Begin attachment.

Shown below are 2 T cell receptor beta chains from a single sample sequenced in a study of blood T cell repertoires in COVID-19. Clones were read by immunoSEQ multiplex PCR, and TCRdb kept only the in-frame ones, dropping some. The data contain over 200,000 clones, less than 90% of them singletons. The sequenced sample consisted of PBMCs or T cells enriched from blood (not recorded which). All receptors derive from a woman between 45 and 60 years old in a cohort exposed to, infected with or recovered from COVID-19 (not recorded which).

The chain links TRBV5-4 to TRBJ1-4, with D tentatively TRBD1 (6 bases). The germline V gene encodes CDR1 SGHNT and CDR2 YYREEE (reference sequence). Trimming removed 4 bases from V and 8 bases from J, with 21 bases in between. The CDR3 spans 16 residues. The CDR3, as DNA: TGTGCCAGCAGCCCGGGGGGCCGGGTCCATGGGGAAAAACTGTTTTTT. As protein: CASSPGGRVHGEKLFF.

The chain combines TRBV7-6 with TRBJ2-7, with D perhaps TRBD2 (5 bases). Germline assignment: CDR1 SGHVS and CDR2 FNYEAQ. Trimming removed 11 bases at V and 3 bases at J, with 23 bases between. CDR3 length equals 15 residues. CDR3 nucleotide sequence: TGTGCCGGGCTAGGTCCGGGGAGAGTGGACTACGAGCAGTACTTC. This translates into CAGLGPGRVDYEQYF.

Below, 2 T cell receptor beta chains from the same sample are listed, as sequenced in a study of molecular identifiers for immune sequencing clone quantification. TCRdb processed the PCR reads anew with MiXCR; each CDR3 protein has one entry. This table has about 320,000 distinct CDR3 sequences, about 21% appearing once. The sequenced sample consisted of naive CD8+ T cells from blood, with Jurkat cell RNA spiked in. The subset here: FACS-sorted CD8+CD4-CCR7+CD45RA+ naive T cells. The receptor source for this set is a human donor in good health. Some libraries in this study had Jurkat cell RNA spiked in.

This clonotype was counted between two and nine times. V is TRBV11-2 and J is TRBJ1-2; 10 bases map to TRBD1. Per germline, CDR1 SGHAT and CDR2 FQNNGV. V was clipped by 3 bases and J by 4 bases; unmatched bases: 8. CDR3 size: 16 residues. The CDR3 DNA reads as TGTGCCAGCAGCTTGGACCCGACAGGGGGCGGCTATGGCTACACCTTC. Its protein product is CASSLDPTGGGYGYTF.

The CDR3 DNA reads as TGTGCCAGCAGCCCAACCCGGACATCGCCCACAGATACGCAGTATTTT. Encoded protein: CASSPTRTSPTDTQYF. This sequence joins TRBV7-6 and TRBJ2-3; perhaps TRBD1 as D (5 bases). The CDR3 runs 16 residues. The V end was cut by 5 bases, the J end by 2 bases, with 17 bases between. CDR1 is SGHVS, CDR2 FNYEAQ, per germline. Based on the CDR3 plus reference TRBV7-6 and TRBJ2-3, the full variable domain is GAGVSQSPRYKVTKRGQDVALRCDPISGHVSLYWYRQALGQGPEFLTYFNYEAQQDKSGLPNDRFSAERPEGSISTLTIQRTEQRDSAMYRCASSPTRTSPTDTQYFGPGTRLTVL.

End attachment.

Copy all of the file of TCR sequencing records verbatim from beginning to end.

Shown below are 2 T cell receptor beta chains from a single sample sequenced in a study of blood T cell repertoires in COVID-19. Clones were read by immunoSEQ multiplex PCR, and TCRdb kept only the in-frame ones, dropping some. The data contain over 200,000 clones, less than 90% of them singletons. The sequenced sample consisted of PBMCs or T cells enriched from blood (not recorded which). All receptors derive from a woman between 45 and 60 years old in a cohort exposed to, infected with or recovered from COVID-19 (not recorded which).

The chain links TRBV5-4 to TRBJ1-4, with D tentatively TRBD1 (6 bases). The germline V gene encodes CDR1 SGHNT and CDR2 YYREEE (reference sequence). Trimming removed 4 bases from V and 8 bases from J, with 21 bases in between. The CDR3 spans 16 residues. The CDR3, as DNA: TGTGCCAGCAGCCCGGGGGGCCGGGTCCATGGGGAAAAACTGTTTTTT. As protein: CASSPGGRVHGEKLFF.

The chain combines TRBV7-6 with TRBJ2-7, with D perhaps TRBD2 (5 bases). Germline assignment: CDR1 SGHVS and CDR2 FNYEAQ. Trimming removed 11 bases at V and 3 bases at J, with 23 bases between. CDR3 length equals 15 residues. CDR3 nucleotide sequence: TGTGCCGGGCTAGGTCCGGGGAGAGTGGACTACGAGCAGTACTTC. This translates into CAGLGPGRVDYEQYF.

Below, 2 T cell receptor beta chains from the same sample are listed, as sequenced in a study of molecular identifiers for immune sequencing clone quantification. TCRdb processed the PCR reads anew with MiXCR; each CDR3 protein has one entry. This table has about 320,000 distinct CDR3 sequences, about 21% appearing once. The sequenced sample consisted of naive CD8+ T cells from blood, with Jurkat cell RNA spiked in. The subset here: FACS-sorted CD8+CD4-CCR7+CD45RA+ naive T cells. The receptor source for this set is a human donor in good health. Some libraries in this study had Jurkat cell RNA spiked in.

This clonotype was counted between two and nine times. V is TRBV11-2 and J is TRBJ1-2; 10 bases map to TRBD1. Per germline, CDR1 SGHAT and CDR2 FQNNGV. V was clipped by 3 bases and J by 4 bases; unmatched bases: 8. CDR3 size: 16 residues. The CDR3 DNA reads as TGTGCCAGCAGCTTGGACCCGACAGGGGGCGGCTATGGCTACACCTTC. Its protein product is CASSLDPTGGGYGYTF.

The CDR3 DNA reads as TGTGCCAGCAGCCCAACCCGGACATCGCCCACAGATACGCAGTATTTT. Encoded protein: CASSPTRTSPTDTQYF. This sequence joins TRBV7-6 and TRBJ2-3; perhaps TRBD1 as D (5 bases). The CDR3 runs 16 residues. The V end was cut by 5 bases, the J end by 2 bases, with 17 bases between. CDR1 is SGHVS, CDR2 FNYEAQ, per germline. Based on the CDR3 plus reference TRBV7-6 and TRBJ2-3, the full variable domain is GAGVSQSPRYKVTKRGQDVALRCDPISGHVSLYWYRQALGQGPEFLTYFNYEAQQDKSGLPNDRFSAERPEGSISTLTIQRTEQRDSAMYRCASSPTRTSPTDTQYFGPGTRLTVL.